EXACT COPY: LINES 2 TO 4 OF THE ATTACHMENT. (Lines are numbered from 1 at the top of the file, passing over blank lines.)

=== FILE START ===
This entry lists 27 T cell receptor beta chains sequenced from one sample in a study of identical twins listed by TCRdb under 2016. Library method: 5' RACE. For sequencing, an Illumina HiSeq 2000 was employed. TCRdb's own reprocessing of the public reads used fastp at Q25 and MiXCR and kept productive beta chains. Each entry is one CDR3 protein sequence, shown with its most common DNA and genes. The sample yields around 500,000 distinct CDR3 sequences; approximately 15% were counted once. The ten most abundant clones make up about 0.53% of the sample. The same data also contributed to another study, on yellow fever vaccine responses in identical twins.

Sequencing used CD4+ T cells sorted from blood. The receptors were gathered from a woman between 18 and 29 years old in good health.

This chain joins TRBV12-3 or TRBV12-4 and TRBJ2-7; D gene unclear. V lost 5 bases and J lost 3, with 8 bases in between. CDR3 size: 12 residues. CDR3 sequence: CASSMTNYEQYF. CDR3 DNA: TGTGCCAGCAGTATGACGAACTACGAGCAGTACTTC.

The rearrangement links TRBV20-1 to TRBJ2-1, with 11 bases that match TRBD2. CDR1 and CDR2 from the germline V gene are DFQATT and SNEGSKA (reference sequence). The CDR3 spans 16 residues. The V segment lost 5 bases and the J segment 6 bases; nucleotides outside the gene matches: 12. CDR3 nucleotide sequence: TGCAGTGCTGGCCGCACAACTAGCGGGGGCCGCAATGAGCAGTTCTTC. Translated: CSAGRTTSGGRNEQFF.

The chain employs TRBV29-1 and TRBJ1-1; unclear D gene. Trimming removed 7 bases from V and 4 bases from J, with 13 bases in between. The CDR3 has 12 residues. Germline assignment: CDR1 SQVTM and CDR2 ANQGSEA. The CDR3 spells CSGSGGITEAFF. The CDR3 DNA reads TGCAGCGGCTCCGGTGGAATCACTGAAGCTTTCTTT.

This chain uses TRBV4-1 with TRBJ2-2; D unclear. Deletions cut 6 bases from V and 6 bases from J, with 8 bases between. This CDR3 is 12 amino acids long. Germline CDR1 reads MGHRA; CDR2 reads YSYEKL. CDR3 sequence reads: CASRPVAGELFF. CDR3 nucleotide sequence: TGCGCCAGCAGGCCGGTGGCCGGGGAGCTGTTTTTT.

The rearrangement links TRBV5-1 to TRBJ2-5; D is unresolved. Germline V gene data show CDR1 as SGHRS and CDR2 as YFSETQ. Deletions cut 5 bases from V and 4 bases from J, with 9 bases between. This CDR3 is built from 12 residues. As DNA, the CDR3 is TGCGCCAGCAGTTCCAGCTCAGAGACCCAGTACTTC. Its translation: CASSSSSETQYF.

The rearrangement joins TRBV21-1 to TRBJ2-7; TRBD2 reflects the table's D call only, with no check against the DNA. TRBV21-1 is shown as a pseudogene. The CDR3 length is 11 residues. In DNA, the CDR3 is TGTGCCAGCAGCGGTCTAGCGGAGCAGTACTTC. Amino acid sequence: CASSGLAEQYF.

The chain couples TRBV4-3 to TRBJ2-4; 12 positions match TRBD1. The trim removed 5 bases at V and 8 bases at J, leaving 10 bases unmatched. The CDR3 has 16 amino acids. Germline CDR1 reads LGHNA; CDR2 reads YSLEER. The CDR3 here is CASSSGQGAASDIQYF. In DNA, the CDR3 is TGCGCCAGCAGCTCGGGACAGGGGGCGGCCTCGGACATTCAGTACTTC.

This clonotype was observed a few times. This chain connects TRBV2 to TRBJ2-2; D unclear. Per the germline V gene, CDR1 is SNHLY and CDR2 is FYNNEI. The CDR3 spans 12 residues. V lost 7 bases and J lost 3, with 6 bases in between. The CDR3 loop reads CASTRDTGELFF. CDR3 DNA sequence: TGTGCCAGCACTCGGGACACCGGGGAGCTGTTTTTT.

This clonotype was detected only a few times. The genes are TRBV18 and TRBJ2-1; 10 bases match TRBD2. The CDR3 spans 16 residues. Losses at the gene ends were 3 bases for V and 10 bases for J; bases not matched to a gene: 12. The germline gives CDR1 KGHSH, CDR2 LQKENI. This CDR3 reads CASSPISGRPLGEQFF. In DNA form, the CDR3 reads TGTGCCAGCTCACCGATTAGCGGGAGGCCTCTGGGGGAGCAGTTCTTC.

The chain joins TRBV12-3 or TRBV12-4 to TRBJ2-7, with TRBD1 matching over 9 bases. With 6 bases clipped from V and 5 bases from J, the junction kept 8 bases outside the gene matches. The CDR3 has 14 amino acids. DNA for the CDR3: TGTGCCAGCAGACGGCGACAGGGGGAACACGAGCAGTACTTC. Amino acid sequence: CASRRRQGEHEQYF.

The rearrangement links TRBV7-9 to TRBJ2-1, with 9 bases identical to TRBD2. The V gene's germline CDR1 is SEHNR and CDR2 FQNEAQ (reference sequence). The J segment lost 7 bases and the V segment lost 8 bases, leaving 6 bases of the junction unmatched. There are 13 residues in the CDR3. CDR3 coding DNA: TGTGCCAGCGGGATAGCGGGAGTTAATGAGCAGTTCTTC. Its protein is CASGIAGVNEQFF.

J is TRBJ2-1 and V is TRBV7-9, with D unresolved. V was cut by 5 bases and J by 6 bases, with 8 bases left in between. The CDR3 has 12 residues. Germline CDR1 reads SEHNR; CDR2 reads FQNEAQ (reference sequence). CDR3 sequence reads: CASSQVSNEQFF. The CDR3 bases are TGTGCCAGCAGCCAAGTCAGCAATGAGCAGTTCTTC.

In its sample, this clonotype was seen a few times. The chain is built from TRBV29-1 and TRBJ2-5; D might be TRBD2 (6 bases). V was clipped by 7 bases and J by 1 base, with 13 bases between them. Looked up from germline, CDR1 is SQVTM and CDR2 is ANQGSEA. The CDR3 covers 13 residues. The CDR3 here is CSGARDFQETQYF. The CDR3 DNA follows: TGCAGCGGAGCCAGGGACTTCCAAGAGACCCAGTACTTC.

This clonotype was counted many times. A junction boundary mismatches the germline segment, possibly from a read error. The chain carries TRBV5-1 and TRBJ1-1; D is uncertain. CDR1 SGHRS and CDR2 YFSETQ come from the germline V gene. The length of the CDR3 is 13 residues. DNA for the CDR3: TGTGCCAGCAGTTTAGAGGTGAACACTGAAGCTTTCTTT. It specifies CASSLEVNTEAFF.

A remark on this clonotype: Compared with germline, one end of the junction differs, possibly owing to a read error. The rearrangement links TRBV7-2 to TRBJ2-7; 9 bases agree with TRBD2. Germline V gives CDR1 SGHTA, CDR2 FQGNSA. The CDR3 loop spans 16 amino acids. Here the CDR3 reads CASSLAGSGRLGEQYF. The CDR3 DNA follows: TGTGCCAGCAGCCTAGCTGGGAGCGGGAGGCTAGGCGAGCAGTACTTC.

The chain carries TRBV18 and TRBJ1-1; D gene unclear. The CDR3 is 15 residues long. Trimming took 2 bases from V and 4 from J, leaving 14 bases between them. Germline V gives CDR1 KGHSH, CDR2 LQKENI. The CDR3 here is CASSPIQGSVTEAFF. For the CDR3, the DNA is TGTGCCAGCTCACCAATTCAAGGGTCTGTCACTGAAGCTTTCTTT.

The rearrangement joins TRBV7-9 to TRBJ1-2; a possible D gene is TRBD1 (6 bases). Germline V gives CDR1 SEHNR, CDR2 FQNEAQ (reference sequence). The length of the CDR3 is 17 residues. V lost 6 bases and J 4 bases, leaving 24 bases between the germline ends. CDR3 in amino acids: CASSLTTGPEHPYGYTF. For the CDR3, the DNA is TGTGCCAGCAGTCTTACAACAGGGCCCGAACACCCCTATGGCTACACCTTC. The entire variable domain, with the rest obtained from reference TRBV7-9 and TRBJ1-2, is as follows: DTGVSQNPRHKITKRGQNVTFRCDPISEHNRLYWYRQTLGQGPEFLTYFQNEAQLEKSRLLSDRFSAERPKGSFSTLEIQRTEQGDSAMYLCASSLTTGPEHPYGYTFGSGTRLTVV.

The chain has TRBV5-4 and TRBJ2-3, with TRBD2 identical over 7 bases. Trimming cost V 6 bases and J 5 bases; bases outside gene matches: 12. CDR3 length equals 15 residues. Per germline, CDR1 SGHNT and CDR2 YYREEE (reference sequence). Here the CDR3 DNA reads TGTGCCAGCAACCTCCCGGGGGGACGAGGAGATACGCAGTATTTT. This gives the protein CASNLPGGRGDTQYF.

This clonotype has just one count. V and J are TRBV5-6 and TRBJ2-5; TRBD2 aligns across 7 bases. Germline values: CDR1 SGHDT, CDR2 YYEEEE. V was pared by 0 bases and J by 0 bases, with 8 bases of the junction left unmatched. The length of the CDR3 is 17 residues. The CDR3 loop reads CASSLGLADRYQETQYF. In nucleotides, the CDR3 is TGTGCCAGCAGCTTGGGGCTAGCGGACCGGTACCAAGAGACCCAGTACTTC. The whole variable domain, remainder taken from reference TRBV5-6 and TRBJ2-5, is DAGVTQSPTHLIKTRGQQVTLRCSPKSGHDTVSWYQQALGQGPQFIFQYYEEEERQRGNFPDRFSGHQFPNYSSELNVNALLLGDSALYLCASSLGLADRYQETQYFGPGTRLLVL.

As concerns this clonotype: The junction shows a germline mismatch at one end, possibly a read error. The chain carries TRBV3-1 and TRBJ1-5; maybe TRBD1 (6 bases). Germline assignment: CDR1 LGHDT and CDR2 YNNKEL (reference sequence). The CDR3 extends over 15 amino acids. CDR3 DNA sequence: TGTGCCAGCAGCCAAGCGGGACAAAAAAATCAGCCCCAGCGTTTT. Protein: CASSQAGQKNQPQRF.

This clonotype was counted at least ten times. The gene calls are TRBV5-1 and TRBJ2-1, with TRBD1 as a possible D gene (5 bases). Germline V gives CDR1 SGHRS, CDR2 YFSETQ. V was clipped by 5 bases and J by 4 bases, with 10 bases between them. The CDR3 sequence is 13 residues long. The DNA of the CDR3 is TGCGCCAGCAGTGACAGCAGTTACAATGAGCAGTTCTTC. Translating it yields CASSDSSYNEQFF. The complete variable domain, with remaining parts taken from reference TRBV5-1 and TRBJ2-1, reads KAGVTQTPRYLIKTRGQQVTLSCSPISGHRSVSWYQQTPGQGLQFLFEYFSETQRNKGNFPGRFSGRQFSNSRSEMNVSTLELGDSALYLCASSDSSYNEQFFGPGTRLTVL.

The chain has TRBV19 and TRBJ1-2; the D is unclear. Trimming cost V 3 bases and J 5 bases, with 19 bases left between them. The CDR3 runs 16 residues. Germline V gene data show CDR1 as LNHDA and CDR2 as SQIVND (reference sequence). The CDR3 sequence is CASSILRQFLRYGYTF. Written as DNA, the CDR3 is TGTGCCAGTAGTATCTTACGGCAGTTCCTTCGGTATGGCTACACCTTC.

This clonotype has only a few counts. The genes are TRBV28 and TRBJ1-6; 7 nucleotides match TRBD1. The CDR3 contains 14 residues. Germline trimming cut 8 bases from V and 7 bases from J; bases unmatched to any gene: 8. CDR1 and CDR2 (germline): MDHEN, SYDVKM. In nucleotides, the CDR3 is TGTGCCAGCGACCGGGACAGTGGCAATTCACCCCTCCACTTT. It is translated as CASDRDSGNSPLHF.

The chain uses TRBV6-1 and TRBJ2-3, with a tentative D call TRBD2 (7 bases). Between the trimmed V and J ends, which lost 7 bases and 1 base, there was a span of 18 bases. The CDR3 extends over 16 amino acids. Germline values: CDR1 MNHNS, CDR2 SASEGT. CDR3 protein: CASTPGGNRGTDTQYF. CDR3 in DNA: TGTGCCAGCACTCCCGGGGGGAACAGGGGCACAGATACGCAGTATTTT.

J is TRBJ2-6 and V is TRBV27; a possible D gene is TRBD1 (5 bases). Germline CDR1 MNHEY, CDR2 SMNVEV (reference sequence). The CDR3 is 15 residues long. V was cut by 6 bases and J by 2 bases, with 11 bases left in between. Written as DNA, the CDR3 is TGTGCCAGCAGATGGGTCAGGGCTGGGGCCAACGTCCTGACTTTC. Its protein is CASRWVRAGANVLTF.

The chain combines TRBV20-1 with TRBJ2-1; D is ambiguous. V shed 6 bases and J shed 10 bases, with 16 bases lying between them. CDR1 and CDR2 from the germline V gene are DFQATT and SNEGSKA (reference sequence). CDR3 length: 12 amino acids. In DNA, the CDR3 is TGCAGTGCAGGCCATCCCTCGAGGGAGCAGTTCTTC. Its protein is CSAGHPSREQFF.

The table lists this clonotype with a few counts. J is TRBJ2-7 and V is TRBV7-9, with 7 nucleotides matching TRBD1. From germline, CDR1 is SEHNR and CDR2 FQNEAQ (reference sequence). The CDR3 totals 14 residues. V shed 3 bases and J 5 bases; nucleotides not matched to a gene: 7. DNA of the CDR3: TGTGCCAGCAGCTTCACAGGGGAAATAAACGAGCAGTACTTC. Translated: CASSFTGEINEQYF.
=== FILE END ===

Sequencing used CD4+ T cells sorted from blood. The receptors were gathered from a woman between 18 and 29 years old in good health.

This chain joins TRBV12-3 or TRBV12-4 and TRBJ2-7; D gene unclear. V lost 5 bases and J lost 3, with 8 bases in between. CDR3 size: 12 residues. CDR3 sequence: CASSMTNYEQYF. CDR3 DNA: TGTGCCAGCAGTATGACGAACTACGAGCAGTACTTC.

The rearrangement links TRBV20-1 to TRBJ2-1, with 11 bases that match TRBD2. CDR1 and CDR2 from the germline V gene are DFQATT and SNEGSKA (reference sequence). The CDR3 spans 16 residues. The V segment lost 5 bases and the J segment 6 bases; nucleotides outside the gene matches: 12. CDR3 nucleotide sequence: TGCAGTGCTGGCCGCACAACTAGCGGGGGCCGCAATGAGCAGTTCTTC. Translated: CSAGRTTSGGRNEQFF.